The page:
Robert Frost Himself
by Stanley Burnshaw.
September 17, 1989
Paperback, 358 pages
9.3 x 6.2 x 1.1 inches
Through memoir, biography, literary history and critical study, Burnshaw presents new information about Frost that defuses the "monster myth" created by Frost's official biographer.
This work, the first to present much important material that has never been published—documents, statements, letters, notes—will significantly deepen our understanding of one of the most important literary figures of our time. In Robert Frost Himself, drawing on this material and a lifelong reading of the poetry, Burnshaw presents Frost in his multifacet complexity.
"The book has an important purpose: to rescue Frost from the negative image that has lingered like a dark storm cloud since Lawrence Thompson's three-volume biography. Frost told Burnshaw, his long-time friend and sometimes editor, 'I'm counting on you to protect me from Larry,' and Burnshaw's mix of biography and criticism here fulfills Frost's hope. The final two chapters in particular argue for the humane and generous. Frost, in contrast to the maniacal monster of Thompson's account, and for the poet genius whose work makes him one of the giants of modern poetry. Important as a turn in scholarly debate, this book is also sure to engage a variety of general readers."—Library Journal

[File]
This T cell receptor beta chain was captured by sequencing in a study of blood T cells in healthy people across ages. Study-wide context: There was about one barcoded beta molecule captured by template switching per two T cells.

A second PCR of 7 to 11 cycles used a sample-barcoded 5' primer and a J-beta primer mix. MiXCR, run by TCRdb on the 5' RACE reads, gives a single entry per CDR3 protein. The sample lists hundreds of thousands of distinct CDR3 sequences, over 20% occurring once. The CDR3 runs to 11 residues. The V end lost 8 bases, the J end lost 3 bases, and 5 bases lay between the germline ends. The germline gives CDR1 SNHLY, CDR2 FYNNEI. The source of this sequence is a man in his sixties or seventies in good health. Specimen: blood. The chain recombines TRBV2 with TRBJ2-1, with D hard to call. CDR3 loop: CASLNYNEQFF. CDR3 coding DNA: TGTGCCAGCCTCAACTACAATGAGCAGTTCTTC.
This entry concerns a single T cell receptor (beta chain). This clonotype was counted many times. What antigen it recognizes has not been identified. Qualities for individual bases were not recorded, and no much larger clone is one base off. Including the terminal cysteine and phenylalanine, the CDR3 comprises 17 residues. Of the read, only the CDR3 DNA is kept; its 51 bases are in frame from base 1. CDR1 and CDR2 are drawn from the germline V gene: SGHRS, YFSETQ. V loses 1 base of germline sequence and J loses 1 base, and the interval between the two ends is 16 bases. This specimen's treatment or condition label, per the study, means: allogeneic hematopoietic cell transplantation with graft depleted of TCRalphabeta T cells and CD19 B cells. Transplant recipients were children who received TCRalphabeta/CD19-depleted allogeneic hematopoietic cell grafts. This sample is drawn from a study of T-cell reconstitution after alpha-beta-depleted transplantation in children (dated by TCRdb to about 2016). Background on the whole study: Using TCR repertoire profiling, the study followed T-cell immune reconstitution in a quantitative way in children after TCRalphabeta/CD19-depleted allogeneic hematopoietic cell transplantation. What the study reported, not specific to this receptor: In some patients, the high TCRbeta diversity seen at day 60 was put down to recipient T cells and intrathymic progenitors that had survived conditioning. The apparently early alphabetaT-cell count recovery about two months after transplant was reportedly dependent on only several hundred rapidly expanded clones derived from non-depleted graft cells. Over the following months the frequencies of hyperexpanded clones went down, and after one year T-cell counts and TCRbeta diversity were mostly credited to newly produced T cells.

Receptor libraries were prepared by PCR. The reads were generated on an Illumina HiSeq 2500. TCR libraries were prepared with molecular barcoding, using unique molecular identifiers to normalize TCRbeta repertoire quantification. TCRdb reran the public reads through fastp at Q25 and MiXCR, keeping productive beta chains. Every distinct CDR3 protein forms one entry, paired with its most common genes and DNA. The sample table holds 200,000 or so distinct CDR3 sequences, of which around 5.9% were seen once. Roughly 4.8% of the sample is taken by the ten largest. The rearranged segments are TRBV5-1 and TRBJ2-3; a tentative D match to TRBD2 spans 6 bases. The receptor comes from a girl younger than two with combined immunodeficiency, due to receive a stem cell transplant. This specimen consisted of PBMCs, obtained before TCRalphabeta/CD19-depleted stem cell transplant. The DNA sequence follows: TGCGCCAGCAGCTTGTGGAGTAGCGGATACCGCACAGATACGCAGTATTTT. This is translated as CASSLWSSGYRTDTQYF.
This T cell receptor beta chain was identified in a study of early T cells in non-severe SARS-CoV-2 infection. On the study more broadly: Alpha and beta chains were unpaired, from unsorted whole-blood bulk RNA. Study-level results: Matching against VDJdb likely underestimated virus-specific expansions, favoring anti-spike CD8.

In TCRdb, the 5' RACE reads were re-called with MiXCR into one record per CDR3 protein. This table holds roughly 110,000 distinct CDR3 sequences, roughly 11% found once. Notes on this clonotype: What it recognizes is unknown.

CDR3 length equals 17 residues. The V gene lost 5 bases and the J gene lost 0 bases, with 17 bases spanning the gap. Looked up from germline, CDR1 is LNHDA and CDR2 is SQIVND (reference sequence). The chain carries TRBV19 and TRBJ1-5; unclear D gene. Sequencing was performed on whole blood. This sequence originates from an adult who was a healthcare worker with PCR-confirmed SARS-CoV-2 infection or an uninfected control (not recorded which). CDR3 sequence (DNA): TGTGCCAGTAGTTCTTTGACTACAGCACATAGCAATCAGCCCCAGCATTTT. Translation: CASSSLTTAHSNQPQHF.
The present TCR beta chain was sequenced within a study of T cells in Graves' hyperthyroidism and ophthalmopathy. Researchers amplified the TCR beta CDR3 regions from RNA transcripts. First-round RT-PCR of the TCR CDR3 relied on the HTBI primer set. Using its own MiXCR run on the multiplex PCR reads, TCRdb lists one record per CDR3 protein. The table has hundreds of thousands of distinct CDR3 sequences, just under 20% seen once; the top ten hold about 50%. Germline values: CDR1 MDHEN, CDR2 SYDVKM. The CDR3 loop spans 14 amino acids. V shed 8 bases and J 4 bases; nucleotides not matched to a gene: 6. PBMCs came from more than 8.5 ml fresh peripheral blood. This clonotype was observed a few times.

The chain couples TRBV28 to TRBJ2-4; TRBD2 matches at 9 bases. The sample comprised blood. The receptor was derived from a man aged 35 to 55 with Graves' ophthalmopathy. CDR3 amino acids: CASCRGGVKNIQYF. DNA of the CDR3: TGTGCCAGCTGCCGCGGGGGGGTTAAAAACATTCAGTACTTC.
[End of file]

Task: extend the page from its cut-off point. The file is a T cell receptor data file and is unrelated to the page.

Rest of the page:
Stanley Burnshaw was an influential American poet, primarily known for his ontology, The Seamless Web. His work included plays, novels, publishing, printing, and translations from many languages in a wide field of literary activity over seven decades.